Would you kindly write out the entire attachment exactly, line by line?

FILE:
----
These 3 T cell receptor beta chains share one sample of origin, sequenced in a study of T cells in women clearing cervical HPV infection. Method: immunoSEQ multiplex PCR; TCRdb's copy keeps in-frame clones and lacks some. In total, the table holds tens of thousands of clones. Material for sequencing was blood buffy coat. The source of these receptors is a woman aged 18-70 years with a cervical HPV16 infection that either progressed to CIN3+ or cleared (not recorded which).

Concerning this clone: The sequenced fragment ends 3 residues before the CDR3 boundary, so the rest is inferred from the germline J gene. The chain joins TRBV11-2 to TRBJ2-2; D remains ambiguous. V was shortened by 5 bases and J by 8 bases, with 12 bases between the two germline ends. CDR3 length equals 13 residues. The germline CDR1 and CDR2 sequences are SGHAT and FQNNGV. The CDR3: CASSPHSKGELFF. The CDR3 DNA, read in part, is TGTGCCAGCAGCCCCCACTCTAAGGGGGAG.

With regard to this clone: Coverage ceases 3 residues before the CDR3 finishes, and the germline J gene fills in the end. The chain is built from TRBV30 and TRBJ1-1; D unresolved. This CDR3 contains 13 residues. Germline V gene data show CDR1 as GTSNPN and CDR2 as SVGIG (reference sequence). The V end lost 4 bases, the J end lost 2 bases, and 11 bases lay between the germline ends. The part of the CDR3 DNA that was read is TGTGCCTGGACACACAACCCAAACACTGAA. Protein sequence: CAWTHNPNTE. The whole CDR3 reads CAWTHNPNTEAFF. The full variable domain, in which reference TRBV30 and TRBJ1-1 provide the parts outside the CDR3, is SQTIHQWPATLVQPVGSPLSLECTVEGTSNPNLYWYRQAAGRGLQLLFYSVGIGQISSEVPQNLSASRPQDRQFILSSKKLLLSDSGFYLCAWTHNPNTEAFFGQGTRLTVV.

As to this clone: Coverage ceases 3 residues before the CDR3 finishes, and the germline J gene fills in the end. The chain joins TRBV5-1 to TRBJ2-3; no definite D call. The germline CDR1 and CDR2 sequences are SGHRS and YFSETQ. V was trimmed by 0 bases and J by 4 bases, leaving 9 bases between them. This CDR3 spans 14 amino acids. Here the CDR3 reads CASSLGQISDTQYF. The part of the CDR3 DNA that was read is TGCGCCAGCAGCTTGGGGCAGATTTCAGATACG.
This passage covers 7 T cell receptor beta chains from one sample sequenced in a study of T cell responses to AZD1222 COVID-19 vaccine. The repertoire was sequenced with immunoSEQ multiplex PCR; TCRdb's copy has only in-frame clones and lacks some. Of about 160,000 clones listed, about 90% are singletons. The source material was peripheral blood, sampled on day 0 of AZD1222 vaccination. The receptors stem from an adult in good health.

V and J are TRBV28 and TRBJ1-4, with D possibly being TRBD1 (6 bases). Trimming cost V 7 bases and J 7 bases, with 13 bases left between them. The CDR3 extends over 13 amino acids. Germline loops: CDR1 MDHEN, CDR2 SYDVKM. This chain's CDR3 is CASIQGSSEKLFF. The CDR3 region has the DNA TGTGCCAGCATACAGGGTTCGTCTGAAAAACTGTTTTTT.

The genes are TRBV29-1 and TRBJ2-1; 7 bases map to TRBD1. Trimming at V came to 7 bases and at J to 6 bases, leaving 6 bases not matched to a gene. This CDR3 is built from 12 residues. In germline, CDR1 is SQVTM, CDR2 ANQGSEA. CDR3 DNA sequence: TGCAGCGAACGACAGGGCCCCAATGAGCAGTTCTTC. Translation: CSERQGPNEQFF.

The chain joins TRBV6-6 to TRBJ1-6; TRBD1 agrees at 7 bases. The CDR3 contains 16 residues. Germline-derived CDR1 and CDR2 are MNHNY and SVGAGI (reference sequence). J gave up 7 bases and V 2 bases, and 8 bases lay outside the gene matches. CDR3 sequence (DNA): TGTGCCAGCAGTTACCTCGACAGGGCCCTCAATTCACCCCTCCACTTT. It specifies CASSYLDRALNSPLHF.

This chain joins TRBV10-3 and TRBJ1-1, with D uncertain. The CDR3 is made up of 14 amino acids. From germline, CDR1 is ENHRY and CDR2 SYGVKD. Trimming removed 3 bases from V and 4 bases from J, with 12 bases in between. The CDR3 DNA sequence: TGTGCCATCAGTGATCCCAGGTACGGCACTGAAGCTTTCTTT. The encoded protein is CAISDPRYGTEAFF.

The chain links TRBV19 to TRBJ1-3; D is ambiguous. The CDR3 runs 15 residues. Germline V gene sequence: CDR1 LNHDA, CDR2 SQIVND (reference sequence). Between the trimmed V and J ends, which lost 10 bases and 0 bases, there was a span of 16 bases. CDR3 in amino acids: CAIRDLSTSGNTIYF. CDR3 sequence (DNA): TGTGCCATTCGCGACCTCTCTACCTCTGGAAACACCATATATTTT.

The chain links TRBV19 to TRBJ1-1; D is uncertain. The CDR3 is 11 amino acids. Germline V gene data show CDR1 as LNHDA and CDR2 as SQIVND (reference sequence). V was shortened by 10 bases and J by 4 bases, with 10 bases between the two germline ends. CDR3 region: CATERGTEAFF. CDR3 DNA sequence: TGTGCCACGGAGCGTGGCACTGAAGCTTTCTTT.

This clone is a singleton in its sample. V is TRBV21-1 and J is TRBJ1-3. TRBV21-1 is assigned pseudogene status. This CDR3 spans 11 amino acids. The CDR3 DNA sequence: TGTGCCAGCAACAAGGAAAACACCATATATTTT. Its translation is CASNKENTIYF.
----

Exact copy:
These 3 T cell receptor beta chains share one sample of origin, sequenced in a study of T cells in women clearing cervical HPV infection. Method: immunoSEQ multiplex PCR; TCRdb's copy keeps in-frame clones and lacks some. In total, the table holds tens of thousands of clones. Material for sequencing was blood buffy coat. The source of these receptors is a woman aged 18-70 years with a cervical HPV16 infection that either progressed to CIN3+ or cleared (not recorded which).

Concerning this clone: The sequenced fragment ends 3 residues before the CDR3 boundary, so the rest is inferred from the germline J gene. The chain joins TRBV11-2 to TRBJ2-2; D remains ambiguous. V was shortened by 5 bases and J by 8 bases, with 12 bases between the two germline ends. CDR3 length equals 13 residues. The germline CDR1 and CDR2 sequences are SGHAT and FQNNGV. The CDR3: CASSPHSKGELFF. The CDR3 DNA, read in part, is TGTGCCAGCAGCCCCCACTCTAAGGGGGAG.

With regard to this clone: Coverage ceases 3 residues before the CDR3 finishes, and the germline J gene fills in the end. The chain is built from TRBV30 and TRBJ1-1; D unresolved. This CDR3 contains 13 residues. Germline V gene data show CDR1 as GTSNPN and CDR2 as SVGIG (reference sequence). The V end lost 4 bases, the J end lost 2 bases, and 11 bases lay between the germline ends. The part of the CDR3 DNA that was read is TGTGCCTGGACACACAACCCAAACACTGAA. Protein sequence: CAWTHNPNTE. The whole CDR3 reads CAWTHNPNTEAFF. The full variable domain, in which reference TRBV30 and TRBJ1-1 provide the parts outside the CDR3, is SQTIHQWPATLVQPVGSPLSLECTVEGTSNPNLYWYRQAAGRGLQLLFYSVGIGQISSEVPQNLSASRPQDRQFILSSKKLLLSDSGFYLCAWTHNPNTEAFFGQGTRLTVV.

As to this clone: Coverage ceases 3 residues before the CDR3 finishes, and the germline J gene fills in the end. The chain joins TRBV5-1 to TRBJ2-3; no definite D call. The germline CDR1 and CDR2 sequences are SGHRS and YFSETQ. V was trimmed by 0 bases and J by 4 bases, leaving 9 bases between them. This CDR3 spans 14 amino acids. Here the CDR3 reads CASSLGQISDTQYF. The part of the CDR3 DNA that was read is TGCGCCAGCAGCTTGGGGCAGATTTCAGATACG.
This passage covers 7 T cell receptor beta chains from one sample sequenced in a study of T cell responses to AZD1222 COVID-19 vaccine. The repertoire was sequenced with immunoSEQ multiplex PCR; TCRdb's copy has only in-frame clones and lacks some. Of about 160,000 clones listed, about 90% are singletons. The source material was peripheral blood, sampled on day 0 of AZD1222 vaccination. The receptors stem from an adult in good health.

V and J are TRBV28 and TRBJ1-4, with D possibly being TRBD1 (6 bases). Trimming cost V 7 bases and J 7 bases, with 13 bases left between them. The CDR3 extends over 13 amino acids. Germline loops: CDR1 MDHEN, CDR2 SYDVKM. This chain's CDR3 is CASIQGSSEKLFF. The CDR3 region has the DNA TGTGCCAGCATACAGGGTTCGTCTGAAAAACTGTTTTTT.

The genes are TRBV29-1 and TRBJ2-1; 7 bases map to TRBD1. Trimming at V came to 7 bases and at J to 6 bases, leaving 6 bases not matched to a gene. This CDR3 is built from 12 residues. In germline, CDR1 is SQVTM, CDR2 ANQGSEA. CDR3 DNA sequence: TGCAGCGAACGACAGGGCCCCAATGAGCAGTTCTTC. Translation: CSERQGPNEQFF.

The chain joins TRBV6-6 to TRBJ1-6; TRBD1 agrees at 7 bases. The CDR3 contains 16 residues. Germline-derived CDR1 and CDR2 are MNHNY and SVGAGI (reference sequence). J gave up 7 bases and V 2 bases, and 8 bases lay outside the gene matches. CDR3 sequence (DNA): TGTGCCAGCAGTTACCTCGACAGGGCCCTCAATTCACCCCTCCACTTT. It specifies CASSYLDRALNSPLHF.

This chain joins TRBV10-3 and TRBJ1-1, with D uncertain. The CDR3 is made up of 14 amino acids. From germline, CDR1 is ENHRY and CDR2 SYGVKD. Trimming removed 3 bases from V and 4 bases from J, with 12 bases in between. The CDR3 DNA sequence: TGTGCCATCAGTGATCCCAGGTACGGCACTGAAGCTTTCTTT. The encoded protein is CAISDPRYGTEAFF.

The chain links TRBV19 to TRBJ1-3; D is ambiguous. The CDR3 runs 15 residues. Germline V gene sequence: CDR1 LNHDA, CDR2 SQIVND (reference sequence). Between the trimmed V and J ends, which lost 10 bases and 0 bases, there was a span of 16 bases. CDR3 in amino acids: CAIRDLSTSGNTIYF. CDR3 sequence (DNA): TGTGCCATTCGCGACCTCTCTACCTCTGGAAACACCATATATTTT.

The chain links TRBV19 to TRBJ1-1; D is uncertain. The CDR3 is 11 amino acids. Germline V gene data show CDR1 as LNHDA and CDR2 as SQIVND (reference sequence). V was shortened by 10 bases and J by 4 bases, with 10 bases between the two germline ends. CDR3 region: CATERGTEAFF. CDR3 DNA sequence: TGTGCCACGGAGCGTGGCACTGAAGCTTTCTTT.

This clone is a singleton in its sample. V is TRBV21-1 and J is TRBJ1-3. TRBV21-1 is assigned pseudogene status. This CDR3 spans 11 amino acids. The CDR3 DNA sequence: TGTGCCAGCAACAAGGAAAACACCATATATTTT. Its translation is CASNKENTIYF.